- A Whopper of an honor: Local company named top Burger King franchisee (11/15/17)3
- Decisions coming soon on steel mill, smelter in New Madrid (11/17/17)1
- Southern Illinois farmer's grapevines destroyed by dicamba; four years of work lost (10/29/17)2
- Cape attorney Brandon Cooper to run for judge (11/20/17)2
- State audit: Bollinger County tax levies violate state law; county commission disagrees (11/17/17)3
- Aldi store reopens after renovations (11/14/17)3
- Cape native co-directs Thanksgiving-related indie film, 'Drinksgiving' (11/17/17)
- The Tungsten Groove to release first album featuring original songs (11/17/17)
- Son of Westboro Baptist Church patriarch discusses abuse, faith (11/15/17)6
- 1 dead, 3 hurt in accident on Highway 72 (11/19/17)
Missouri is embarking on an ambitious program to repair or replace 802 bridges and highway overpasses in the next five years. At the customary pace of maintenance, the program might take 20 years. But Gov. Matt Blunt recently signed legislation approved in last month's special session that allows a single contract to be awarded for the entire project instead of bidding out the repairs piecemeal. State officials say this approach will be less costly as well as speeding up the improvements.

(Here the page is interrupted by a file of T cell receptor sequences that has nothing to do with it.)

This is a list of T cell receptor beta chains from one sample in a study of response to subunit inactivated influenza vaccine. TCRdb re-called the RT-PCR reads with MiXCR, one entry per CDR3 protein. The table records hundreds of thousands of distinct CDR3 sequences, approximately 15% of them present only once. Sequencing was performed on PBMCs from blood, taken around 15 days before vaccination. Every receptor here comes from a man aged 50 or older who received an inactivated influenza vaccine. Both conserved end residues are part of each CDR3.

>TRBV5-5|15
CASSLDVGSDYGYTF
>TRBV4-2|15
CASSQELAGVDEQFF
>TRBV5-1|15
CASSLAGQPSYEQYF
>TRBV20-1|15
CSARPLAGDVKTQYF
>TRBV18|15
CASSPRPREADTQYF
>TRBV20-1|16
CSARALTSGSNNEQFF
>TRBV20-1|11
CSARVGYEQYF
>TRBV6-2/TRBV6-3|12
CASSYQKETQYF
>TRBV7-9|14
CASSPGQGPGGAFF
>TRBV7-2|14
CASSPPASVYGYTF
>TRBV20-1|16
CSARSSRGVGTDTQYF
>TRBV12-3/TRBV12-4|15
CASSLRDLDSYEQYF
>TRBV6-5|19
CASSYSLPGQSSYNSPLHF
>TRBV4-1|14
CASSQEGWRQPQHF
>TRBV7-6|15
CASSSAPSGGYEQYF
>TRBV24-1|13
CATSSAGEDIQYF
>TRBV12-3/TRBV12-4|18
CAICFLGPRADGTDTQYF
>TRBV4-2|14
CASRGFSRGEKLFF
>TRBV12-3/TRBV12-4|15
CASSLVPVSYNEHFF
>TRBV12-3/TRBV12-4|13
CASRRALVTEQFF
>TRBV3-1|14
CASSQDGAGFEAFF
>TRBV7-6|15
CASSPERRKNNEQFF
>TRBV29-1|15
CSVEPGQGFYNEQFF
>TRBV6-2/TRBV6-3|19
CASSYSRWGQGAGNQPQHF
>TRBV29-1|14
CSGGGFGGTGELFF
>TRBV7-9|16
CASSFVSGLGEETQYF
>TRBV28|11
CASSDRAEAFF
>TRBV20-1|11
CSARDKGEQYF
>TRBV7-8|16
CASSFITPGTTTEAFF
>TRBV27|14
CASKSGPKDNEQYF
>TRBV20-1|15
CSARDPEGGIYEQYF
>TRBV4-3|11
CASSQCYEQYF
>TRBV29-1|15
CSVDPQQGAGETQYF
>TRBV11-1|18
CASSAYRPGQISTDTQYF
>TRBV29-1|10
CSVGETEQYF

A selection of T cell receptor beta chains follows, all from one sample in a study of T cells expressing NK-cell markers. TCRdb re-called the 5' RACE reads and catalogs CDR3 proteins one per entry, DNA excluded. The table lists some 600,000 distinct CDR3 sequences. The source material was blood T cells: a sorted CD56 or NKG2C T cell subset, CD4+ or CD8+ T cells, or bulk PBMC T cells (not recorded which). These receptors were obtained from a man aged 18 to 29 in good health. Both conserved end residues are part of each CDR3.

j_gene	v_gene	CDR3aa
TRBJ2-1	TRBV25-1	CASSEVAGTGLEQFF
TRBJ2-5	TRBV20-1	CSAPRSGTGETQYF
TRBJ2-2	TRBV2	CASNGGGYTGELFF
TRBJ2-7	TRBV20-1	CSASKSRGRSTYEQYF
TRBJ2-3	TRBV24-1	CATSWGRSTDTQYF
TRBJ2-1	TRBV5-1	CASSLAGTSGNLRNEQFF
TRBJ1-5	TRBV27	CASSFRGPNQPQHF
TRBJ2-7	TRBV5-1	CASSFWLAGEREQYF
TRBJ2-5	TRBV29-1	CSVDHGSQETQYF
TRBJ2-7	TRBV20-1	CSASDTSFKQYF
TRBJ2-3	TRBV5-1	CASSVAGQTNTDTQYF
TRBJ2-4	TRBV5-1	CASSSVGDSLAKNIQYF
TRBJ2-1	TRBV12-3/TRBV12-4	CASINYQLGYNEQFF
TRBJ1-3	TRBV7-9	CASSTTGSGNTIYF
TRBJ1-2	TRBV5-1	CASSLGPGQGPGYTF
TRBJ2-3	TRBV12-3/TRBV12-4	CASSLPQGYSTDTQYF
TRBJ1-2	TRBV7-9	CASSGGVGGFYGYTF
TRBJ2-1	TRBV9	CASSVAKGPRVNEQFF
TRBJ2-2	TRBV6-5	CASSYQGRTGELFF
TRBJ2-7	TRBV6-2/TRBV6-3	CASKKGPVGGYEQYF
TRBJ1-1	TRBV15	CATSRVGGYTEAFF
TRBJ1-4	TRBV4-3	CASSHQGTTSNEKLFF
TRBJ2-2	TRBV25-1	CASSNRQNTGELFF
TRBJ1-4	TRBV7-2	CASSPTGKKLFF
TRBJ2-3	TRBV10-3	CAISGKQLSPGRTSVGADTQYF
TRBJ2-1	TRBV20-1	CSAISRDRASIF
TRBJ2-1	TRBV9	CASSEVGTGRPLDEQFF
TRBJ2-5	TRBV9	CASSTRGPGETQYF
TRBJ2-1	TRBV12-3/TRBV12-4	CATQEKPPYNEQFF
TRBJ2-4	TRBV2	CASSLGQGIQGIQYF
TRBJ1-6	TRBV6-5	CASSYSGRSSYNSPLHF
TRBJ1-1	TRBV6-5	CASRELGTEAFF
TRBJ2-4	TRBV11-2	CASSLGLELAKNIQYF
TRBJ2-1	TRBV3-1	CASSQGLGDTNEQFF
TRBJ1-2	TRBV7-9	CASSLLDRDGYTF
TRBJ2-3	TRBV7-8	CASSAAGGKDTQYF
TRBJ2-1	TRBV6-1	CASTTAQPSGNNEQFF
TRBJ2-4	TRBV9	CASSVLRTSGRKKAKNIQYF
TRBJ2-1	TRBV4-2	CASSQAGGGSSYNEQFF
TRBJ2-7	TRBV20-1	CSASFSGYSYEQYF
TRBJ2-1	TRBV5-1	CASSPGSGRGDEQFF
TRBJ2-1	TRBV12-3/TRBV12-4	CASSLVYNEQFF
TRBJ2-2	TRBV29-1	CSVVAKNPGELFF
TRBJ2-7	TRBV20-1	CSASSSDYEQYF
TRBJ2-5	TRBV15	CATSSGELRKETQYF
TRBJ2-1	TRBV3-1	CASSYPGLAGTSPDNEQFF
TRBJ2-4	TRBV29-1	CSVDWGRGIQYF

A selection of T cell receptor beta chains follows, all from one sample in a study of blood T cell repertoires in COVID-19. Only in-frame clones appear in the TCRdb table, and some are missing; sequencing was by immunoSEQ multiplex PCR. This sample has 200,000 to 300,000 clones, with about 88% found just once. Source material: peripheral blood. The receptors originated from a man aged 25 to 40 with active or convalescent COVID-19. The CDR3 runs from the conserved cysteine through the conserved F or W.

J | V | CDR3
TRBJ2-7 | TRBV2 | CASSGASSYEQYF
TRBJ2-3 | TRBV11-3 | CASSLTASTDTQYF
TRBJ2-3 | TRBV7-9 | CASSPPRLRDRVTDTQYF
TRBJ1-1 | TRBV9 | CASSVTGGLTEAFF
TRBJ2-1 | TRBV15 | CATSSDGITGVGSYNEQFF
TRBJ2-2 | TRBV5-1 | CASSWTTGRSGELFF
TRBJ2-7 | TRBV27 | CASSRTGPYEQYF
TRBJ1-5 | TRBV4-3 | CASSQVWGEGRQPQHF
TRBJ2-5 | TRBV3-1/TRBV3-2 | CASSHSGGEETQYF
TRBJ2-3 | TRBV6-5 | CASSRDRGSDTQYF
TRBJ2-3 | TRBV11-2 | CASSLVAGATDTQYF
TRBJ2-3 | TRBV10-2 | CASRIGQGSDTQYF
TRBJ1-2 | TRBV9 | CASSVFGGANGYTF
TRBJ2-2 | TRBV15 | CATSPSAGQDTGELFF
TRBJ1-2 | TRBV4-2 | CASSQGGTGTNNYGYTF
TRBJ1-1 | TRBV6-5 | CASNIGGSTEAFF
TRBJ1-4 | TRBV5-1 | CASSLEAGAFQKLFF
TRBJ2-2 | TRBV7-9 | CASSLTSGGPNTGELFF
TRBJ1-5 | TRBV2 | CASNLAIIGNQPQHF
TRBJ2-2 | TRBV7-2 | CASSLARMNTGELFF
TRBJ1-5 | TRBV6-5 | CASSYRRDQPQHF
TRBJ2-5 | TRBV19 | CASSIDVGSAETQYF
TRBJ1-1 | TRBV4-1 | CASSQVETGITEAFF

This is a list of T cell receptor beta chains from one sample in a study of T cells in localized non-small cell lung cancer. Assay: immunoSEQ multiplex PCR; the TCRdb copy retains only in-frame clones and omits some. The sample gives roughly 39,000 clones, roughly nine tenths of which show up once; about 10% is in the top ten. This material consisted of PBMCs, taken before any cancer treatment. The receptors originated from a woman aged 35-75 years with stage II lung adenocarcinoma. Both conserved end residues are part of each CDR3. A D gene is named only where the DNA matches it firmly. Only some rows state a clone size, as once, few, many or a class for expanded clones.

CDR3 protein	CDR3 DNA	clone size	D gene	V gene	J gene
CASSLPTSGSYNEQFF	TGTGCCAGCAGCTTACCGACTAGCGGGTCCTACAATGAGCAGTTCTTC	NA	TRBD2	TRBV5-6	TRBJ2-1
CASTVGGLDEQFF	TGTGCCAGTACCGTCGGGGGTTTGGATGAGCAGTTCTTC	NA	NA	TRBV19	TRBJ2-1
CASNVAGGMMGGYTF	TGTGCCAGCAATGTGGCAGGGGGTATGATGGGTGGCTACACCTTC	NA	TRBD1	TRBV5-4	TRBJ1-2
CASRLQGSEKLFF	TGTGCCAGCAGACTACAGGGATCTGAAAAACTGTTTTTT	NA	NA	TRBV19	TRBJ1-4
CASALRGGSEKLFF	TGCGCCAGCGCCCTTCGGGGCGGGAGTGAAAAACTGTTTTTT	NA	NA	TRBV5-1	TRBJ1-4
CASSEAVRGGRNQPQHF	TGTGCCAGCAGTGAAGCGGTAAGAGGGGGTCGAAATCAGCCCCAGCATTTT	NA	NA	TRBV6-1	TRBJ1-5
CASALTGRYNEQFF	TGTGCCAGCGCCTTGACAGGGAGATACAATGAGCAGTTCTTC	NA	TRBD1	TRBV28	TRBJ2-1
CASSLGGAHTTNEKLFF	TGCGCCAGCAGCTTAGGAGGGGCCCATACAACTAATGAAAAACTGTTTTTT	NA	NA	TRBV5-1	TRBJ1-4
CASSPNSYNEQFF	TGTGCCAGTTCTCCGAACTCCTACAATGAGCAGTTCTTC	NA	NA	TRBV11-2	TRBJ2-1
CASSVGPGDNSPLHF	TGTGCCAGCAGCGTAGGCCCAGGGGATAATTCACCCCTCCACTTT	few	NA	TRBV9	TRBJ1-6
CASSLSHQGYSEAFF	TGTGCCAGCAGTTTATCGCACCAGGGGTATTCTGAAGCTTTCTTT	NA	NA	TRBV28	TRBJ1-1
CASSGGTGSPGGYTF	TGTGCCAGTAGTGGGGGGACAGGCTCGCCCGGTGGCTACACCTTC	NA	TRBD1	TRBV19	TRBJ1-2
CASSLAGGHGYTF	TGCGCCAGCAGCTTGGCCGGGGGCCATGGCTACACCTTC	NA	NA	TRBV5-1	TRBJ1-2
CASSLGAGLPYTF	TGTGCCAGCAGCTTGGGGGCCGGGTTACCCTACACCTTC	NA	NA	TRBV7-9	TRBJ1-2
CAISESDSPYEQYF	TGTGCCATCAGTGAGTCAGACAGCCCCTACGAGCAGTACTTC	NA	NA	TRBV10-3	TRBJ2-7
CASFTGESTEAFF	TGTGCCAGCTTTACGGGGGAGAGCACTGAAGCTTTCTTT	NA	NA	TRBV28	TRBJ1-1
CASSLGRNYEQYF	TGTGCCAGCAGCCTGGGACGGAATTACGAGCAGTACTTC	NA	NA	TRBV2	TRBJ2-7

There have been some misgivings expressed that having one contractor responsible for such a tall order of repairs and replacements in such a short time might keep some contractors from participating in the overall project. But the company that gets the contract will likely be contracting with other companies to provide equipment, workers and materials for the Safe and Sound Bridge Program.
The Missouri Department of Transportation last year completed another major phase of improvements with its Smooth Roads Initiative. Some 2,200 miles of state highways were repaired and resurfaced, and the project was completed on a fast-track last December, a year ahead of schedule.
The state's highways need these catch-up programs because of repairs that were put off during Missouri's budget squeeze several years ago. The success of the Smooth Roads Initiative is a good sign that the Safe and Sound Bridge Program will make a similar dent in needed upkeep.